Completing a Successful BRAC; Collaborating with Best Practices

Monday September 21, 2009

What is it?

A successful Base Realignment and Closure (BRAC) occurs when a command can achieve seamless relocation and transparent communication throughout the process. The United States Army Security Assistance Command (USASAC) has offered a list of recommendations and insights to assist in the smooth transition for all future BRACing commands.

What has the Army done?

Having recently undergone a BRAC, USASAC demonstrated that preparation and early communication produce positive results. USASAC developed and continually enhanced an automated tool that assisted permanent change of station (PCS) employees in their relocation. Compiled onto compact discs, this information served as a resource and reference for all employees, and included:
- Checklists for PCS preparation
- House hunting tips
- Interactive maps of the new city and surrounding area, providing valuable insights about schools, home prices, crime statistics, hospitals and other similar features.
- USASAC placed a great deal of emphasis on its employees unable to relocate, holding Find-a-Job Workshops that included resume assistance and job swaps.
USASAC communicated with the workforce throughout the BRAC. USASAC recommends the following communications tactics:
- Hold open-forum meetings that include:
o Group introductions and open discussion forums
o Detailed instructions of the PCS process
o Handouts with maps, area information, emergency numbers and in-processing information

What is planned for the future?

- USASAC is developing a dynamic training module to provide to all employees via its employee intranet site, reaching specialized personnel, ensuring that employees are effectively trained in the skills required.
- Uphold direct and constant communications with employees through multiple means (email, phone, in person)
- Utilize modern technology, by launching a Web site, blog or creating accounts on Youtube, Twitter or Facebook dedicated to providing information about the BRAC.

Why is it important to the Army?

As the Army continues to improve the quality of life for Soldiers and families by providing excellent facilities for barracks, recreation, family housing and health care, the importance of BRACs is increasingly evident. The numbers of BRACing commands continue to rise, while the need to retain talented and experienced employees is more important than ever. The Army benefits from well-executed BRACs by keeping valued employees, properly training new employees and providing the entire workforce with improvements in its quality of life. As the Army seeks to find balance and recruit more talent, strong transparent communications in all areas is essential. Collaboration and the sharing of lessons learned and others' best practices, makes the Army stronger.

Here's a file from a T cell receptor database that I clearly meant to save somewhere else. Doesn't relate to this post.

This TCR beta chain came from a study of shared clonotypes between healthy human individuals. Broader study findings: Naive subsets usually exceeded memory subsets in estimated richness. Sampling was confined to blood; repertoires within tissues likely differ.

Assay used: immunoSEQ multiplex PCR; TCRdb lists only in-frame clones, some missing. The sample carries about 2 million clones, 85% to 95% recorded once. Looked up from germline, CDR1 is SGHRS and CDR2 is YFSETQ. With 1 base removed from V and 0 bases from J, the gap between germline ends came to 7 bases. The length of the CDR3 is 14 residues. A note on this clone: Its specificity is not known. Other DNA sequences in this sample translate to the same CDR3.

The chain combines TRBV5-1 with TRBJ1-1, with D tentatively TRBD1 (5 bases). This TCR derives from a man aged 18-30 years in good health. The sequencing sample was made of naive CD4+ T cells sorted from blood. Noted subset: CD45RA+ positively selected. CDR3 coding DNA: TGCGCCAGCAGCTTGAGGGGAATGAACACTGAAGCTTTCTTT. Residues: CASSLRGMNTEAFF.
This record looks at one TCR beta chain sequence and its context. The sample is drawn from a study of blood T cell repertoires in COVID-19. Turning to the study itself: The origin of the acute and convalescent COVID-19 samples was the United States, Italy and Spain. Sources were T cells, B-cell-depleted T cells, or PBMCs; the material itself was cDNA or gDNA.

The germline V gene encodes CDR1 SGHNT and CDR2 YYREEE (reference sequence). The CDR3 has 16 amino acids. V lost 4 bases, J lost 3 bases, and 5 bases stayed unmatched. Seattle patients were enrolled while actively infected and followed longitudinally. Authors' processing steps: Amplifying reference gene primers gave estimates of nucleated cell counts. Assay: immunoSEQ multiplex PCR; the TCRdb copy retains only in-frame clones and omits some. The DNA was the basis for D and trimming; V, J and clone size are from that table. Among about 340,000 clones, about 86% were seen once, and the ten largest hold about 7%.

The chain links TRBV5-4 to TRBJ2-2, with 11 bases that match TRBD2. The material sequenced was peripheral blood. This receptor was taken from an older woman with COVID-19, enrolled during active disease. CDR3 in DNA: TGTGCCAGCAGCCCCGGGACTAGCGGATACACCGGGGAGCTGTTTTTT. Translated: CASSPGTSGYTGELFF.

United States Army Security Assistance Command

U.S. Army Materiel Command

USASAC BRAC Information





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2009 Commemorations :

Year of the NCO

Year of the Military Family

100th Anniversary of the Chaplain Assistant

September 2009

Medal of Honor recipient SFC Jared C. Monti, microsite

National Preparedness Month

Sept. 15 - Oct. 15: National Hispanic Heritage Month

Sept. 27: Gold Star Mother's Day


"Every Soldier ... knows and understands the Army values of loyalty, duty, respect, selfless service, honor, integrity and personal courage. Sgt. 1st Class Monti not only knew these values, he lived them every single day. And, on that last day, he demonstrated to the young Soldiers in his patrol exactly what those values mean in a difficult and dangerous environment."

- Vice Chief of the Army Gen. Peter W. Chiarelli at the Pentagon ceremony where Department of Defense and Army officials inducted fallen hero Sgt. 1st Class Jared Monti into the Pentagon's Hall of Heroes

Newest Medal of Honor recipient honored at Pentagon


Year of the Noncommissioned Officer

"Just remember, every Soldier just wants to be heard. Listen to them - it's our job to mold them, to teach them everything we know. They will look back one day and say 'my NCO taught me that.' That's when you know you were successful."

- Sgt. 1st Class Charise Kelly, Forward Arming and Refueling Point (FARP) Observer Controller for Headquarters Company Joint Multinational Readiness Center Falcon Team, emphasizes the importance of 'listening' to be able to make a difference to the lives of the Soldiers

NCO uses diverse experience to train Soldiers for combat


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